Privilege blindspots will dismiss this suggestion but the reality is that this would help poor women tackle inequality and child malnutrition, writes Dineo Rabaholo
“Children are a third of our population and all of our future.”
And this future looks bleak in South Africa.
There are many reasons children fail to thrive but one of the most pressing is nutrition.
Poor nutrition can have far-reaching effects on a child’s ability to learn, grow and develop optimally. Nutrition involves not just access to enough food, but also enough of the right food.
South Africa, however, is losing the war against the “hidden hunger” – that is malnutrition in a country which the Global Security Food Index classifies as the most food secure in Africa.
Children under 15 make up 28% of the population, according to Stats SA.
It is important to consider how they are thriving.
According to last year’s South African Early Childhood Review, about a third of South African children under two are stunted.
Stunting is a form of malnutrition caused by not eating enough food with the right nutrients.
This is a startling figure, but given the state of inequality in South Africa and the high rates of unemployment, it is not surprising.
Rampant inequality and poverty affect access to even the most basic needs and necessities.
Pregnancy is not spared by the wrath of poverty.
Not only is this a time of incredibly physical, material and emotional vulnerability for women but the indignity of poverty shows itself in the impossible choices poor women face.
These include the dilemma of choosing whether to eat, take a taxi to receive prenatal care at a clinic or have good shelter.
These choices show the undeniable link between poverty and malnutrition, in ways that might not be obvious.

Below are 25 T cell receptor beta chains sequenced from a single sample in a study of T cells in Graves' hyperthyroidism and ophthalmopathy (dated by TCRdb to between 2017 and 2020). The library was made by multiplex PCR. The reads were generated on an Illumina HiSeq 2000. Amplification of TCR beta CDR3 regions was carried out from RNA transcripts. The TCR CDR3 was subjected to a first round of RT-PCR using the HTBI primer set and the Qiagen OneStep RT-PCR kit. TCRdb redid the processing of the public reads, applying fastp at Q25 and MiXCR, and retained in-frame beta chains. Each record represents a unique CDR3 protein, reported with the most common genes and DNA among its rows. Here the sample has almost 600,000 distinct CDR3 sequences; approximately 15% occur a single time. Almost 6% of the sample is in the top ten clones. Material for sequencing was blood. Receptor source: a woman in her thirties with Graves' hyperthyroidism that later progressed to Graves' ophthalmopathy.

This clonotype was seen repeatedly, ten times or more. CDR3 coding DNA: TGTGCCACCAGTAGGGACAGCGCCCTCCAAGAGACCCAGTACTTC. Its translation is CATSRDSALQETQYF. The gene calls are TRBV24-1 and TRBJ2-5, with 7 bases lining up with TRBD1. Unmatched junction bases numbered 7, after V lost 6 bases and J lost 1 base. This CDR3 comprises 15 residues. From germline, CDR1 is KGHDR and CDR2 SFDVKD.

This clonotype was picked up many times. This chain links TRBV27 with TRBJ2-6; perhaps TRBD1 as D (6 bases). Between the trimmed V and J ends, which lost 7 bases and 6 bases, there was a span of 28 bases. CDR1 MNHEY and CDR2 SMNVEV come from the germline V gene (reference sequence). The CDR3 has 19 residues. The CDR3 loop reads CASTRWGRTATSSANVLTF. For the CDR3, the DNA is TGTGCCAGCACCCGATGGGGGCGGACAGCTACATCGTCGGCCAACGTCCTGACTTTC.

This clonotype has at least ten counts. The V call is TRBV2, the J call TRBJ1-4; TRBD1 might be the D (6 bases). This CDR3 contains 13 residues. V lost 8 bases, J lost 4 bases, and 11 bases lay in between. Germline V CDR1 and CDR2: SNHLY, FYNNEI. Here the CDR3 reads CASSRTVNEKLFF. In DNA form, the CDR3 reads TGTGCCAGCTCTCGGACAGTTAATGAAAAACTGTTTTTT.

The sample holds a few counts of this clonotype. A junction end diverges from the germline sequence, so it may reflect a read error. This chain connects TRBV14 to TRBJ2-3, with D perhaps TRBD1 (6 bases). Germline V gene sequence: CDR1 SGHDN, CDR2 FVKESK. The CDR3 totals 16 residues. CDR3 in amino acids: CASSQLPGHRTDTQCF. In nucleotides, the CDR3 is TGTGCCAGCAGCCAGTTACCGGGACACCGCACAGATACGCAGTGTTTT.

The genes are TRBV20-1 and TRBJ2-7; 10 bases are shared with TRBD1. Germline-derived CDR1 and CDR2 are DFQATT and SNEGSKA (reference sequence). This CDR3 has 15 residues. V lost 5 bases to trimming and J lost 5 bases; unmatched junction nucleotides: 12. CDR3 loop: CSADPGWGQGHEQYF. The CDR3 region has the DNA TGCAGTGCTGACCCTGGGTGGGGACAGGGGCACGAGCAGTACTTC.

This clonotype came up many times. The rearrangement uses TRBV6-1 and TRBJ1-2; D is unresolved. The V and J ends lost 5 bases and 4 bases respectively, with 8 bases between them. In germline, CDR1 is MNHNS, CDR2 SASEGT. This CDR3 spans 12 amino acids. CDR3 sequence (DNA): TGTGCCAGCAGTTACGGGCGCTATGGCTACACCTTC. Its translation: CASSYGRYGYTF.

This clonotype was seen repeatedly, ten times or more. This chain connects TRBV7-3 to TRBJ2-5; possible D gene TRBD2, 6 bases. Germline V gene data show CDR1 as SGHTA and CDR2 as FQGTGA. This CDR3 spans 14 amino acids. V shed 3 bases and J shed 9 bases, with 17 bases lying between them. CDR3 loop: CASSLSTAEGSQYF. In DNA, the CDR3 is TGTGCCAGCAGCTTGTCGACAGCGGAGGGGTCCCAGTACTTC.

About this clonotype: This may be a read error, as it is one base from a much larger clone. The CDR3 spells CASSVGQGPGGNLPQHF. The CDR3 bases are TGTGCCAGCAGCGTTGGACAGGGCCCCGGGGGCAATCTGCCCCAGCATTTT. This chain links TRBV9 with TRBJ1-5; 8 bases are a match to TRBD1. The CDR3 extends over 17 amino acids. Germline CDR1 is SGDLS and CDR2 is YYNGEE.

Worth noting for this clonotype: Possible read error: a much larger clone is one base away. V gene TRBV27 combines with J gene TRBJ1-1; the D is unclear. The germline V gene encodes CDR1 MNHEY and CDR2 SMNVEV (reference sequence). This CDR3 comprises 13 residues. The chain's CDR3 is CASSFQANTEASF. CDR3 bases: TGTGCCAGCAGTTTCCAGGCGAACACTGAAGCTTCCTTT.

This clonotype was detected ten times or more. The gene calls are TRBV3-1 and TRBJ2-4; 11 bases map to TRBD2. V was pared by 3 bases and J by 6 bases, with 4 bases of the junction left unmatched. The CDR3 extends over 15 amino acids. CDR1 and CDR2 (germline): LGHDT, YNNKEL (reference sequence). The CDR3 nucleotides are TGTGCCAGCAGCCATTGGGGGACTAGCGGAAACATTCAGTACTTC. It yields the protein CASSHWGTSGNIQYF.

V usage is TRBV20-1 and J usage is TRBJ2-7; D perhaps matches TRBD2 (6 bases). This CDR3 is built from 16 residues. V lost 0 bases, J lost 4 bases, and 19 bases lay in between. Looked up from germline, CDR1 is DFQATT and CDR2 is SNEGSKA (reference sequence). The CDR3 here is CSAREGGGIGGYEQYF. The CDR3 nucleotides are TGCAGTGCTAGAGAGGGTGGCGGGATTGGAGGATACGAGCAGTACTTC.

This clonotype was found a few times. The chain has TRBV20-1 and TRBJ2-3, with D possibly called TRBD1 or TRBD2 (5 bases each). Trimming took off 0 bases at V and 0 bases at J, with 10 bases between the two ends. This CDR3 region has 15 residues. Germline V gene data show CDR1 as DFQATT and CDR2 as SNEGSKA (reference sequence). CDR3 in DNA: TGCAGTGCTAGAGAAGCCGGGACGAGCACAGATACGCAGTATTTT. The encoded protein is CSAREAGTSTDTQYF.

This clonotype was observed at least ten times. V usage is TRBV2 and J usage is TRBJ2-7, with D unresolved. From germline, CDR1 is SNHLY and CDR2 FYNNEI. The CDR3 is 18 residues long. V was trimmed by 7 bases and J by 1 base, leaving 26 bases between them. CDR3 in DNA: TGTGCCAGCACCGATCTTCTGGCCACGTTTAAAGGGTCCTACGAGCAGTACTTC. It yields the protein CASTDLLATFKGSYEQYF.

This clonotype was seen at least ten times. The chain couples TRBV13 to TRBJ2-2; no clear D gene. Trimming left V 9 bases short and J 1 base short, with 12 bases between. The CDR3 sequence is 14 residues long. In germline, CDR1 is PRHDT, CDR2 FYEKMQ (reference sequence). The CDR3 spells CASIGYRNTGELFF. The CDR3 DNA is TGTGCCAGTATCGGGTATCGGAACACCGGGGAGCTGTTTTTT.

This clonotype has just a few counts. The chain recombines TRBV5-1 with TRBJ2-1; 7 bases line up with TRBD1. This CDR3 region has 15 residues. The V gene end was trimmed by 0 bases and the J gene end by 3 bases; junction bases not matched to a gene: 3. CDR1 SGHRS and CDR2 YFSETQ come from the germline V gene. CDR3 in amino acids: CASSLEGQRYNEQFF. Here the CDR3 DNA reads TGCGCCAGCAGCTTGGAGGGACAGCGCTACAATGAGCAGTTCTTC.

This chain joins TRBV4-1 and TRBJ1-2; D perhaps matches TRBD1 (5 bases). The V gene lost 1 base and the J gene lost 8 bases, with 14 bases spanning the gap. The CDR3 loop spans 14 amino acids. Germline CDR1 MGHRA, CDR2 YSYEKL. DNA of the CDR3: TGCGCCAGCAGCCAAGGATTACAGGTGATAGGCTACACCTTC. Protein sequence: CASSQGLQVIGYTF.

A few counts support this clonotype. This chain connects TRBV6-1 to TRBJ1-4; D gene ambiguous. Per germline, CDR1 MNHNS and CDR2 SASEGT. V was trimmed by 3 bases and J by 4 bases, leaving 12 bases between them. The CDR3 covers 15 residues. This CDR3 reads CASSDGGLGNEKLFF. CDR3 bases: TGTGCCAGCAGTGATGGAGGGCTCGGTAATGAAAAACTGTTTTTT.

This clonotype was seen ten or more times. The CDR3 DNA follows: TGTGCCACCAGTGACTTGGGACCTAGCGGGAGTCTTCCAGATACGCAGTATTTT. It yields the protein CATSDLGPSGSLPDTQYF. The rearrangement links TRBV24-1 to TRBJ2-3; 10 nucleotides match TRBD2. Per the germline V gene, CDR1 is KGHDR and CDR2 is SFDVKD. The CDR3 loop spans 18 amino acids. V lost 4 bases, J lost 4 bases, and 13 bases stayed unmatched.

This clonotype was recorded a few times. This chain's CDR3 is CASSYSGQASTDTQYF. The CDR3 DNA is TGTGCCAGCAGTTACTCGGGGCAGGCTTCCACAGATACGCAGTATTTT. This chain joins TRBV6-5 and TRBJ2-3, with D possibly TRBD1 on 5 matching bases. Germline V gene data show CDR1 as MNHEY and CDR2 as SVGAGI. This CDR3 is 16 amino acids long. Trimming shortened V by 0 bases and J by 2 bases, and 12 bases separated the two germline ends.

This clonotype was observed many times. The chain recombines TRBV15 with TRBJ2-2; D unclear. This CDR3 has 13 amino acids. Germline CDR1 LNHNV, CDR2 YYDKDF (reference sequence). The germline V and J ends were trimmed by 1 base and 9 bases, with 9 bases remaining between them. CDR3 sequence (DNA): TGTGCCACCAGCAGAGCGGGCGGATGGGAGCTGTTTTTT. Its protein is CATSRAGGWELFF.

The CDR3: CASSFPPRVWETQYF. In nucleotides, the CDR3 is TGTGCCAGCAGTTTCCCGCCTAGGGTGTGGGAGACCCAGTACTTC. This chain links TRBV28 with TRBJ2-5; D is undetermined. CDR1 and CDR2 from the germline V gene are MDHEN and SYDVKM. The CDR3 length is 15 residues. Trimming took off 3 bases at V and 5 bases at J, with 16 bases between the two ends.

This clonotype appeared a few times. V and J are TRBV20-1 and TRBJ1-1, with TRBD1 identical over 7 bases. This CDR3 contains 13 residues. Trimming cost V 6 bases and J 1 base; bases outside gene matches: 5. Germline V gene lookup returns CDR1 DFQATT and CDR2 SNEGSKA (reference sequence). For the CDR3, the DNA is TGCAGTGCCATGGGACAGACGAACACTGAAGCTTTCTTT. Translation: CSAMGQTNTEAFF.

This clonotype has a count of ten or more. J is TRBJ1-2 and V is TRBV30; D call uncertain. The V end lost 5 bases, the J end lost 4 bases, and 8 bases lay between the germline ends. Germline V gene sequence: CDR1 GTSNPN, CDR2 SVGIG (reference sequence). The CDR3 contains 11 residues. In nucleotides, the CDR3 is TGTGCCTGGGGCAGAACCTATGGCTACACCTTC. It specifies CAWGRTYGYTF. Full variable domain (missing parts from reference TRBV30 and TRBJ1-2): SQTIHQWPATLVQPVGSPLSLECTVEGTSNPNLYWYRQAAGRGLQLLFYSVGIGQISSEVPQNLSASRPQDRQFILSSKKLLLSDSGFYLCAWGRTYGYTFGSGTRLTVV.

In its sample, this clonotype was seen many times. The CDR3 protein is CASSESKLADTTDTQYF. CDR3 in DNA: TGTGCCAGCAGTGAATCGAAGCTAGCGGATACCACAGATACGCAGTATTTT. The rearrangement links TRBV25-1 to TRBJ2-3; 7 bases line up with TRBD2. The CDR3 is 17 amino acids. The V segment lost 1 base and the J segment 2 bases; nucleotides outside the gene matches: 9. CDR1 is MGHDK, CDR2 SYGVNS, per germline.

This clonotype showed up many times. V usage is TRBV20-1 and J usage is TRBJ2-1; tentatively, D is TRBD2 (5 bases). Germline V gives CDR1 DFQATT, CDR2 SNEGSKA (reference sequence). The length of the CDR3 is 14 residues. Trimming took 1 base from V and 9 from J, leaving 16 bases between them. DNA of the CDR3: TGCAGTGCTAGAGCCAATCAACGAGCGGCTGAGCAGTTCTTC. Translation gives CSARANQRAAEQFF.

Privilege blindspots will want us to dismiss this by asking: “Why do poor people fall pregnant?”
But this is dignity denied. Poverty is systemic and cannot be overcome with individual choice.
Instead, poverty needs to be confronted with systems and programmes that at least empower the poor, instead of condemning them to a continuous cycle of dire social conditions.
If nutritional intervention is introduced to pregnant women early, it could have significant consequences for curbing conditions of malnutrition such as stunting.
One way to increase the effectiveness of the child support grant is to extend it to pregnant women in the form of a maternity benefit grant.
An assessment of pregnancy support programmes in other countries found that the main benefit of such a grant is how it increased the rate of pregnant women attending health facilities.
Such a grant could be an economic buffer to improve a woman’s chances of employment and employability after pregnancy.
Think about pregnant teenagers whose schooling is interrupted.
If we don’t want them joining the pool of 29.5% unemployed women according to Stats SA, then we must be serious about interventions as we deal with the other issues that increase the teenage pregnancy rate.
But will this not just make people want to fall pregnant? The short answer is: no!
We know that women don’t fall pregnant just to have access to social grants.
Multiple studies have shown that social grants are not a motivator for pregnancy. But they carry insignificant incentive for the future.
In fact, the child support grant has been shown to give women economic activity they use to improve their and their children’s lives.
They also use them to fight some power dynamics of financial and other abuse.
The cost implications of this are not easy, but the human cost far surpasses the monetary cost.
One way to answer the question of where the money would come from for such a grant is for Finance Minister Tito Mboweni to tell us in the upcoming budget speech about recovering the R7 billion we lose annually due to “underreporting of corporate income by large multinationals with offshore affiliations”.
If government is serious about eradicating inequality then we need to start at the very beginning. For many children, that inequality starts the moment they are conceived.
A maternity benefit grant is one way to protect the future of children already born at a disadvantage to their peers.
South Africa needs to reckon with what inequality robs children of – not only their own futures but the collective future of the country as a whole.
Dineo Rabaholo is a junior campaigner at amandla.mobi and was previously involved in youth development work and lecturing in theology.
- Follow her on Twitter @Ausidini